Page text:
Kumara takes on colon cancer

Dr Khalid Assadi. Photo supplied

Local Iraqi-Kiwi researcher Dr Khalid Asadi has made a major breakthrough in the field of colon cancer.

The home grown, purple variety of kumara, can prevent colorectal cancer by 75 per cent, says the Botany-based researcher whose thesis has evoked great interest in the medical world.

With New Zealand ranking second in the world in terms of its high incidence of colon cancer, Dr Asadi says that the anthocyanin-rich food supports not only the immune system to recognise colon cancer cells but also helps to fight heart disease preventing some chronic inflammatory diseases and slowing the aging process.

A medical doctor from Iraq, Dr Asadi was granted a PhD in biomedical science from the Auckland University, Auckland Cancer Society Research Centre in 2007.

However, the university embargoed public access to the project and thesis for three years “due to it containing sensitive and important data which could be used for commercial purpose,” he says.

Unfortunately, the three years turned to nine and it was in the beginning of this year that Mr Asadi received permission to publish his research in scientific journals as well as for the Plant and Food Research Institute that developed the purple sweet potato (PSP), Kumara, now available in the market.

The research published in the Journal of Cancer Prevention drew a lot of attention in the US with Dr Asadi now having been invited to speak at the 11th Annual World Cancer Congress 2018 in Philadelphia, USA. It is an international conference providing best practices exchange amongst 8000-plus global cancer research and health professionals.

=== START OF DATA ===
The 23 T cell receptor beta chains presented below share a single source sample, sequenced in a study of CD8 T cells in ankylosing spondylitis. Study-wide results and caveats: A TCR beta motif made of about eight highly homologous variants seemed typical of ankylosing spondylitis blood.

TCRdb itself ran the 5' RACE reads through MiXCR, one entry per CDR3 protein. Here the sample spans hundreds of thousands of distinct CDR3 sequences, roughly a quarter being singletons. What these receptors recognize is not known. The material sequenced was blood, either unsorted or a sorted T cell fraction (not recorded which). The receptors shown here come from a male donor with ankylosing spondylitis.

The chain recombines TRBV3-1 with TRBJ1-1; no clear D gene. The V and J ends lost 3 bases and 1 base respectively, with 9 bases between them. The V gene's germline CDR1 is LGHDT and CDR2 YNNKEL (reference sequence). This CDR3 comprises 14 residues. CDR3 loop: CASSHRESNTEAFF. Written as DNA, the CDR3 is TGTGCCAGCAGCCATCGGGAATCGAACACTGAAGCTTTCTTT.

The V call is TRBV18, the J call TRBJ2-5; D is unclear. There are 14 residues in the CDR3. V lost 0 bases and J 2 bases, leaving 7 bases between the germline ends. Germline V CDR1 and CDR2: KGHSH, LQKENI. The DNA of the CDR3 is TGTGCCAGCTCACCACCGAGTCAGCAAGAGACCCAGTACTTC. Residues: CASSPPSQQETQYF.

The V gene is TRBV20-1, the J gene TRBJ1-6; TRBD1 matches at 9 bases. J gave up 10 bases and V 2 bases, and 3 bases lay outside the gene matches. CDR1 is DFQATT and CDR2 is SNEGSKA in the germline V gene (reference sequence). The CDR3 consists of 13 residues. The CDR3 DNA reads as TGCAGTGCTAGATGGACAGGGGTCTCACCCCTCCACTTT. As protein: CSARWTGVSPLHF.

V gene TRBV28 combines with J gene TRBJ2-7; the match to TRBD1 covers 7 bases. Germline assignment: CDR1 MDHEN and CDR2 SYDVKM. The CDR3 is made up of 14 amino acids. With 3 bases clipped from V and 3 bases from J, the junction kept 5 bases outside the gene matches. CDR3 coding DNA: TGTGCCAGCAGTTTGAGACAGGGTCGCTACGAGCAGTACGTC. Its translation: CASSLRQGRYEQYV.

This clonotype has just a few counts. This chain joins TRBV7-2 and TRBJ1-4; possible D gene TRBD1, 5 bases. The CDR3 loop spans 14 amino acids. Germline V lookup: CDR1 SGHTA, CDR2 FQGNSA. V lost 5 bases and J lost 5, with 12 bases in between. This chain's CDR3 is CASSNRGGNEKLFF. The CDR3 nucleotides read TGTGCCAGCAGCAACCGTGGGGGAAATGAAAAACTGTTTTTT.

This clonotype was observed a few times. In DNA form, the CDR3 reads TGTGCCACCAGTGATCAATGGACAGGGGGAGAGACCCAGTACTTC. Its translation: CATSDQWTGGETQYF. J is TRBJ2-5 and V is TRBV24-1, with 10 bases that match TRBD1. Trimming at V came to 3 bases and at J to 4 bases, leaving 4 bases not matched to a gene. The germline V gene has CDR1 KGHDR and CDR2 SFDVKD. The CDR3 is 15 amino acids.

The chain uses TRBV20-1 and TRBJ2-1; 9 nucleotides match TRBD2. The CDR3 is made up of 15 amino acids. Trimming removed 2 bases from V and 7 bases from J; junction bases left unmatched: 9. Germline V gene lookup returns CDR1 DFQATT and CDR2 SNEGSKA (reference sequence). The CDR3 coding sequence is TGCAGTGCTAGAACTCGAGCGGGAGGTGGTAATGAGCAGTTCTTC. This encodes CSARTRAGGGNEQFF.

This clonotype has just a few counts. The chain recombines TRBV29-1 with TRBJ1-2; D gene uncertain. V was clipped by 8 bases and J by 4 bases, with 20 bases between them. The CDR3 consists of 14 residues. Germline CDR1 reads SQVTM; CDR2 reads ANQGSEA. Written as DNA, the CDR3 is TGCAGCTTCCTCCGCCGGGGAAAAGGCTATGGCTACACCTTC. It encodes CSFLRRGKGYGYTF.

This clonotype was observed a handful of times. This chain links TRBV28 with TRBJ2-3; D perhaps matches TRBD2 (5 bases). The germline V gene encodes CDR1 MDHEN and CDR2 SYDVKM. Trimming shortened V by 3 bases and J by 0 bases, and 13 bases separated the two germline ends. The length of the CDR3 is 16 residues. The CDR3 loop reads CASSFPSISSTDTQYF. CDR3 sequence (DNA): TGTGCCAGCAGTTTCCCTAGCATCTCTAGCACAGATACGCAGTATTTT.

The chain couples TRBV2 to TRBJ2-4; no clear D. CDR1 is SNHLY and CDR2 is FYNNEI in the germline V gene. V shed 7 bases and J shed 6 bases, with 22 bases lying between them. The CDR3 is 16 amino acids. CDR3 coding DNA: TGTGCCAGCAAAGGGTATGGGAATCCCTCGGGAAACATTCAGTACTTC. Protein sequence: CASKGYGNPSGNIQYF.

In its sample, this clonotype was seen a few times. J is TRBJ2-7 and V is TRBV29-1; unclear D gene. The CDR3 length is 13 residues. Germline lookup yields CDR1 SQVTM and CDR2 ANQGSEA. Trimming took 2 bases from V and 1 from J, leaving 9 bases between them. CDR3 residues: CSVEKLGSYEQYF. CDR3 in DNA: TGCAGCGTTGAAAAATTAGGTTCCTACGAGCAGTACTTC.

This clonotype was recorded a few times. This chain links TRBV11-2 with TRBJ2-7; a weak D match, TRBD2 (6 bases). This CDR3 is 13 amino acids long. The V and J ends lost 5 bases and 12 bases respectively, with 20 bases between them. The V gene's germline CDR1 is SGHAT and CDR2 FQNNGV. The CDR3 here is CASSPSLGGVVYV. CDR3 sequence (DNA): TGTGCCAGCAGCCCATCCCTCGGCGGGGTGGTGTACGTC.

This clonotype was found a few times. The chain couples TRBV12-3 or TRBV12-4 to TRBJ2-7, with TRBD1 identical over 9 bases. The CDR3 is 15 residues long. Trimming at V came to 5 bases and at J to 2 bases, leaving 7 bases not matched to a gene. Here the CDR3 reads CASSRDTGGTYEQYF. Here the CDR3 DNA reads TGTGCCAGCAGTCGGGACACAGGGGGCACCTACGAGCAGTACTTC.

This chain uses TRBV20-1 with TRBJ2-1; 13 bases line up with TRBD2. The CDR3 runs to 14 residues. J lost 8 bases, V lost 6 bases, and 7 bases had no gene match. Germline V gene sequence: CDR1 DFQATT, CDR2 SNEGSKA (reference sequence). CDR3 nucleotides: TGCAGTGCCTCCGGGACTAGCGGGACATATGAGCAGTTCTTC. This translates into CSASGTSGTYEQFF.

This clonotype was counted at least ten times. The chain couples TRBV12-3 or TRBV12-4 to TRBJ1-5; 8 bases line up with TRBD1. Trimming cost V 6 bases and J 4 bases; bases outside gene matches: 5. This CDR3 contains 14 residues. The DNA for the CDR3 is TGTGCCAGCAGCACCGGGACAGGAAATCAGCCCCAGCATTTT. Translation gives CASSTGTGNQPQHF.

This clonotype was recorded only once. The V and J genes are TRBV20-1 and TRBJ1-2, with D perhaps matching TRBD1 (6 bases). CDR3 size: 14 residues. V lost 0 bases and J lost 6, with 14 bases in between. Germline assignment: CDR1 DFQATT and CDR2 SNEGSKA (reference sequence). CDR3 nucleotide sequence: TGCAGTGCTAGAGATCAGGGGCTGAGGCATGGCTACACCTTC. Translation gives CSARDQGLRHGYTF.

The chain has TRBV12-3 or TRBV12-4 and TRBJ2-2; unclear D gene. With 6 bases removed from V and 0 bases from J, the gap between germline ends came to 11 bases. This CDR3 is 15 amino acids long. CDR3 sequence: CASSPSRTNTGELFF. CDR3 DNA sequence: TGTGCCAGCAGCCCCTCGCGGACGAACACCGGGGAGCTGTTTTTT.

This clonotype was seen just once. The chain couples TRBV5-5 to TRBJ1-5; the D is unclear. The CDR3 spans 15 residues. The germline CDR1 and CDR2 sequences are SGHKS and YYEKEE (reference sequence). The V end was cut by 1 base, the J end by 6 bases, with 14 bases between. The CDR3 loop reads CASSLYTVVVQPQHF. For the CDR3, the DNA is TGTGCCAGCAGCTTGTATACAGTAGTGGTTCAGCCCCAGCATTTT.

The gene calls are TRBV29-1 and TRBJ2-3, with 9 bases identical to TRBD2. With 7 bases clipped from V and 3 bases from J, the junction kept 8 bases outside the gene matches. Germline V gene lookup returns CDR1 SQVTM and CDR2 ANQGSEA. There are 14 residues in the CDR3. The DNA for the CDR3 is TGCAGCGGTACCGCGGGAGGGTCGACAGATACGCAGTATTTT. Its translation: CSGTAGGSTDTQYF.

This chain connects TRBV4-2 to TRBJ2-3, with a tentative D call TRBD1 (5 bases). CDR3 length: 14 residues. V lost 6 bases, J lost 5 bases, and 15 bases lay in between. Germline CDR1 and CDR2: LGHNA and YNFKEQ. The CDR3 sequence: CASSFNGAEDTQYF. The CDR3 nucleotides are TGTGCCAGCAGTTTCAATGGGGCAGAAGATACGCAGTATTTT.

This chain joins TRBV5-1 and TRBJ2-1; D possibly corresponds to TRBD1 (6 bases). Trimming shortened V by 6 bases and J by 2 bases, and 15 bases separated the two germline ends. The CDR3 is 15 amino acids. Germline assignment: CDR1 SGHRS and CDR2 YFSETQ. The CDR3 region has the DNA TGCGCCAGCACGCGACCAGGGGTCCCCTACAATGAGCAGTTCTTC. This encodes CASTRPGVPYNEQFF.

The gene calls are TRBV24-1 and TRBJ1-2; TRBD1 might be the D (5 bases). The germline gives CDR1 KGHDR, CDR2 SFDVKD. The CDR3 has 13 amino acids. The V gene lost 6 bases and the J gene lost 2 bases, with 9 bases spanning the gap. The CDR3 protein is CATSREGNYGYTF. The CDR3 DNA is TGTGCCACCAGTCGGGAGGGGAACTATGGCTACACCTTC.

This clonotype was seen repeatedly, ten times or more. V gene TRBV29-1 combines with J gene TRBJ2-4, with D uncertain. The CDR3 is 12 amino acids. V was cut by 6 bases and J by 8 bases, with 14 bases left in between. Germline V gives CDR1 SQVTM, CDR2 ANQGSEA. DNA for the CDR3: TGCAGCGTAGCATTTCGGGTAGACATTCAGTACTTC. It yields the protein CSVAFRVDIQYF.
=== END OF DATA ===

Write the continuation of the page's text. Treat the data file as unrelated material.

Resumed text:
“We have examined the chemo preventative properties of the SL222 sweet potato in MIN mice (Multiple Intestinal Neoplasia) that are born with colon cancer. They hold the same gene as the humans responsible for bowel cancer. It’s the Adenomatosis Polyposis Colic (APC) Gene.”

Dr Asadi, who has worked with around 600 mice over a period of five years, found that when the purple kumara was fed to three generations of mice with colon cancer, it reduced the number of polyps by two thirds or more.

“While the American research for cancer prevention concentrated on berries and blueberries, around 10 years ago we found that New Zealand kumara contains high concentration of Anthocyanin, 82.5 per cent of which is a powerful antioxidant and has anti-inflammatory, anti-tumour and anti-carcinogenisis properties.”

To get the full benefit, one would have to eat almost 1kg a day of the nutritious purple kumara. Which is why he thinks a concentrated extract in a tablet form could work wonders.

“Right now the research is organic and we need to do human trials. For that we need funding.”


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